I learned a lot of new things and things that I will certainly be using in my photography stints. Taking a picture is such an art and it is so much a part of everything – timing, lighting, angles, lens, camera, experience, coercion…and so many factors which come together to make anyone look good -even if they don’t think they can or do.
    It is a technique indeed.
    You have given some great tips and I will surely pass this article along to some of my ‘avid photographers’ as well.
    Thanks again.
    Great job!

    • Hello Michelle. Thanks for your kind words. I am thrilled you enjoyed reading it. As I was writing it I realised that the subject is vast and I could spend days and weeks expanding on it. At the risk of course of boring my readers to tears – photographers generally want to get out there and take photos and not spend days reading about it!
      Haha thats probably the same in any hobby/interest that people have.
      Thanks for passing the site on to your photography friends – I hope they find it worthwhile too.

  2. This is way deep and detailed, Lawrence.

    Portrait photography is one aspect of photography I’ve always been fascinated about ever since I saw Leonardo Da Vinci’s The Mona Lisa and read a lot about it in art book reviews years ago. And so when I saw your article and your preference for portrait I was hooked!

    Pretty detailed– from aperture or manual mode preferences to camera settings (aperture, Shoot in RAW, ISO setting) to best lens for portrait photography (prime or zoom) to best lighting for portrait photography– I got to learn a whole lot from your article. Funny thing, before now I knew practically little to nothing about photography other than how to take a picture with my android device! But reading MYPHOTOSKILLS today just opened my eyes to a whole new world of possibilities on what I could do with my photography passion which has been at phone camera level.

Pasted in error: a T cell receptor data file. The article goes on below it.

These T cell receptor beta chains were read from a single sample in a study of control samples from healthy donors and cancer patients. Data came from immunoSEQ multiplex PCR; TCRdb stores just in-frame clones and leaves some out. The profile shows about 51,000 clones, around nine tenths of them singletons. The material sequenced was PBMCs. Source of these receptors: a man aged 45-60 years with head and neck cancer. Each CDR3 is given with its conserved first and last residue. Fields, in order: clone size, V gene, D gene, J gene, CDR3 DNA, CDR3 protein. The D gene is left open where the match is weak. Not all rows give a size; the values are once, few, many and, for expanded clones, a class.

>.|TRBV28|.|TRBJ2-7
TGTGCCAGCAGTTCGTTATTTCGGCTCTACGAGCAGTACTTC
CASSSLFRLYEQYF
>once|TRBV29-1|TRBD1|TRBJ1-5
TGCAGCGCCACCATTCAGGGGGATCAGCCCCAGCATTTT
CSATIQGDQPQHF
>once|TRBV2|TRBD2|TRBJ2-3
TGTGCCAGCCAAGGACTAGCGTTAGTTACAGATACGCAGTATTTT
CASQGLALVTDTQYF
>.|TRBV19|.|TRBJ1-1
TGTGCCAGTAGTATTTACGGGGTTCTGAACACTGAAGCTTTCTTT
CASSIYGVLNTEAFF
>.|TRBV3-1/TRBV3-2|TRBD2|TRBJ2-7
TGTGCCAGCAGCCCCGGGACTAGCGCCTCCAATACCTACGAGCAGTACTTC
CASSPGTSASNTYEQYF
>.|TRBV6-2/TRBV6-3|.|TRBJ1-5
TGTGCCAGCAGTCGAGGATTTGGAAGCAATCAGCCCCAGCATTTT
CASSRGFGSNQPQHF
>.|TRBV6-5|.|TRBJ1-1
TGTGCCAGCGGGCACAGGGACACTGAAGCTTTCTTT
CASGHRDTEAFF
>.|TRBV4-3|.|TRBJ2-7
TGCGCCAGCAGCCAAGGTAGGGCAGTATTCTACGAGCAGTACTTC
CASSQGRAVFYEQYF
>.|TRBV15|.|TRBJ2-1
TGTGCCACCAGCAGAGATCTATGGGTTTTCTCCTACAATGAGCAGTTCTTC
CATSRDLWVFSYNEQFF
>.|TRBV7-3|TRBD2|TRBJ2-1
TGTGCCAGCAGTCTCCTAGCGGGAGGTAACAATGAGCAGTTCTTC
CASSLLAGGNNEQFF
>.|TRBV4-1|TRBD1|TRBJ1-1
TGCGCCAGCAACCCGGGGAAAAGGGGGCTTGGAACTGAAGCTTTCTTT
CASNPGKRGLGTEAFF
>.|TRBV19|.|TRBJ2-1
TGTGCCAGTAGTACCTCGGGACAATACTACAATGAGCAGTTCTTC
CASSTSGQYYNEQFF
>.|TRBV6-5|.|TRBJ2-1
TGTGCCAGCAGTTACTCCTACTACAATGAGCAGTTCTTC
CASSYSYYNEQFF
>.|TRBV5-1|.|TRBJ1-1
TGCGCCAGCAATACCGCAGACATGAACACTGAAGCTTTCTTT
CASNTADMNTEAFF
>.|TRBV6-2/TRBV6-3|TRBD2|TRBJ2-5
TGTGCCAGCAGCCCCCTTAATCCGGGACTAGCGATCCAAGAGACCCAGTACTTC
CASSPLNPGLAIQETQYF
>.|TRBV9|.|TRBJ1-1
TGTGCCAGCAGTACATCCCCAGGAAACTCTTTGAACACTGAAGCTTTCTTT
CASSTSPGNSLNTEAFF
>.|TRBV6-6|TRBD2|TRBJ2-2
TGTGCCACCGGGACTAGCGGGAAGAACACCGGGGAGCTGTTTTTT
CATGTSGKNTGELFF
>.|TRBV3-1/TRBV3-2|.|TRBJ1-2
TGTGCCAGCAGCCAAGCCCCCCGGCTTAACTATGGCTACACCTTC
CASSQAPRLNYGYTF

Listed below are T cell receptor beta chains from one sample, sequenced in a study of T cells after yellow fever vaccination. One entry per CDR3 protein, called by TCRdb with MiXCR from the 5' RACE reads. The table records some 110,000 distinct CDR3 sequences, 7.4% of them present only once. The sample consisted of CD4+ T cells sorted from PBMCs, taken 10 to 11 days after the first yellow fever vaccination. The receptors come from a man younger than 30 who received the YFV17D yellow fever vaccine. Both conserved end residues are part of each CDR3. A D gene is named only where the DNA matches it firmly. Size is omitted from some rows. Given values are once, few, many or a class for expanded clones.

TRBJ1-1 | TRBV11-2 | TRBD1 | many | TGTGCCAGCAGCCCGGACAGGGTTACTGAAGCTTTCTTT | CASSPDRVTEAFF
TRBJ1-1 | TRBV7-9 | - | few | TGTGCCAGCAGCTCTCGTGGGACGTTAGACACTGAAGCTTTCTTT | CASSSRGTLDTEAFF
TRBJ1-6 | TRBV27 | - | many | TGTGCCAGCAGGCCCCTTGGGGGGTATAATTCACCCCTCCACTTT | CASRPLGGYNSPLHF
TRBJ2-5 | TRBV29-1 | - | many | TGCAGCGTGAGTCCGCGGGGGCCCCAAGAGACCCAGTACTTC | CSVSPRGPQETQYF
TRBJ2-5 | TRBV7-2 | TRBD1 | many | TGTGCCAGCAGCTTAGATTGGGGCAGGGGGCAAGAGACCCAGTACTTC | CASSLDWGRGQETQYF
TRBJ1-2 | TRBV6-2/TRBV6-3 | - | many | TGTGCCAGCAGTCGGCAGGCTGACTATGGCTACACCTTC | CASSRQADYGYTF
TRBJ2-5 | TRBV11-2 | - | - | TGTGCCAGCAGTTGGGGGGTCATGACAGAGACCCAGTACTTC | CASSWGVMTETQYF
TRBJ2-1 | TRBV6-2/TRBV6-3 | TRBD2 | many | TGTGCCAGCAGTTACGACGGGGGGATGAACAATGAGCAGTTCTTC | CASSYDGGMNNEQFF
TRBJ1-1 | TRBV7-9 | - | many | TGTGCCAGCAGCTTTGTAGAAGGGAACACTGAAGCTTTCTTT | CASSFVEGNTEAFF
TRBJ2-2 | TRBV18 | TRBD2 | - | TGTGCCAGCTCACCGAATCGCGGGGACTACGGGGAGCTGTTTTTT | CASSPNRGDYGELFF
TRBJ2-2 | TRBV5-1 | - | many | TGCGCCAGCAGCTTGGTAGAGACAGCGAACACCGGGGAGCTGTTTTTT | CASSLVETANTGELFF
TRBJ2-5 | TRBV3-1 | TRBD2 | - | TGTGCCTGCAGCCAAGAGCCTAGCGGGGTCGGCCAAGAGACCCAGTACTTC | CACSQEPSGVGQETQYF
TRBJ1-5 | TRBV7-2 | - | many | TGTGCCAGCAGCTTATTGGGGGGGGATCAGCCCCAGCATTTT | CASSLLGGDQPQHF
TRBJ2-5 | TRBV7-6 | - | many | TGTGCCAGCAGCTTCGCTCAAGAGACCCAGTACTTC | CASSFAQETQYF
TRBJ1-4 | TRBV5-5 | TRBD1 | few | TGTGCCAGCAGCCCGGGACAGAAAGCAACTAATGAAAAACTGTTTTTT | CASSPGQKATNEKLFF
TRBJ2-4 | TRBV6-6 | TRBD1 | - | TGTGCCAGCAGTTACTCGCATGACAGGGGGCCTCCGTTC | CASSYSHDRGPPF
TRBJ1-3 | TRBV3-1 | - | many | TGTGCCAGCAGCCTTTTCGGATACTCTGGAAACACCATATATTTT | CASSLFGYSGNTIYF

Soft light for women; soft for children, and harsh for men…!
    Technical details there…

    Pretty rich & deep articles here, Lawrence!

    • Hey Onis – you sure got it man and the Mona Lisa is a classic isn’t she. Have you ever noted what is in the background? It tells you a lot about where the image was painted and Leonardo did it for a reason. An artist can either choose to include or exclude background in both instances to enhance the image (photo or drawing).
      I’m rapt that you got so much out of the post and be great if we could get you creating your own Mona Lisas.
      I want to touch on something about “knowing” everything.
      Oh boy did I mess up this week?
      I had a woman and here mother in for a “generations portrait’ and after a couple of fun hours in the studio we hit the outdoors and the beach in particular. Old “smarty pants” here forgot to change the White Balance from “Pre- select” to something else (probably would have gone “auto”).
      The good news: I was shooting in RAW so no permanent damage done but I will have a bit more work to do in post processing.
      It’s easy to forget these things when you’re having fun.
      Thanks for the comments my friend.

  3. Hello Lawrence,
    Wow did i learn so much from reading this?
    Your photos have so much depth and intrigue. And that you get that women want to be photographed thinner, thank you!
    But all the angles you talk about is such a metaphor also for how we choose to see life..and using a lens allows you to tell an incredible story.
    So did like reading this.
    Light the path
    In peace and gratitude, ariel

    • Hello Ariel – thanks for your comments they are much appreciated. That’s a very valid point on how we choose to view life, Its very sad that most of what we do is governed by society’s expectations and never more so that in the human form.
      With my photography I try to bring joy to my customers and show them that they are indeed beautiful exactly the way they are. Never known a child to hate grandma or gramps because they have so many wrinkles or are a bit overweight – heck that’s exactly what makes them so special.
      Peace and gratitude right back at ya!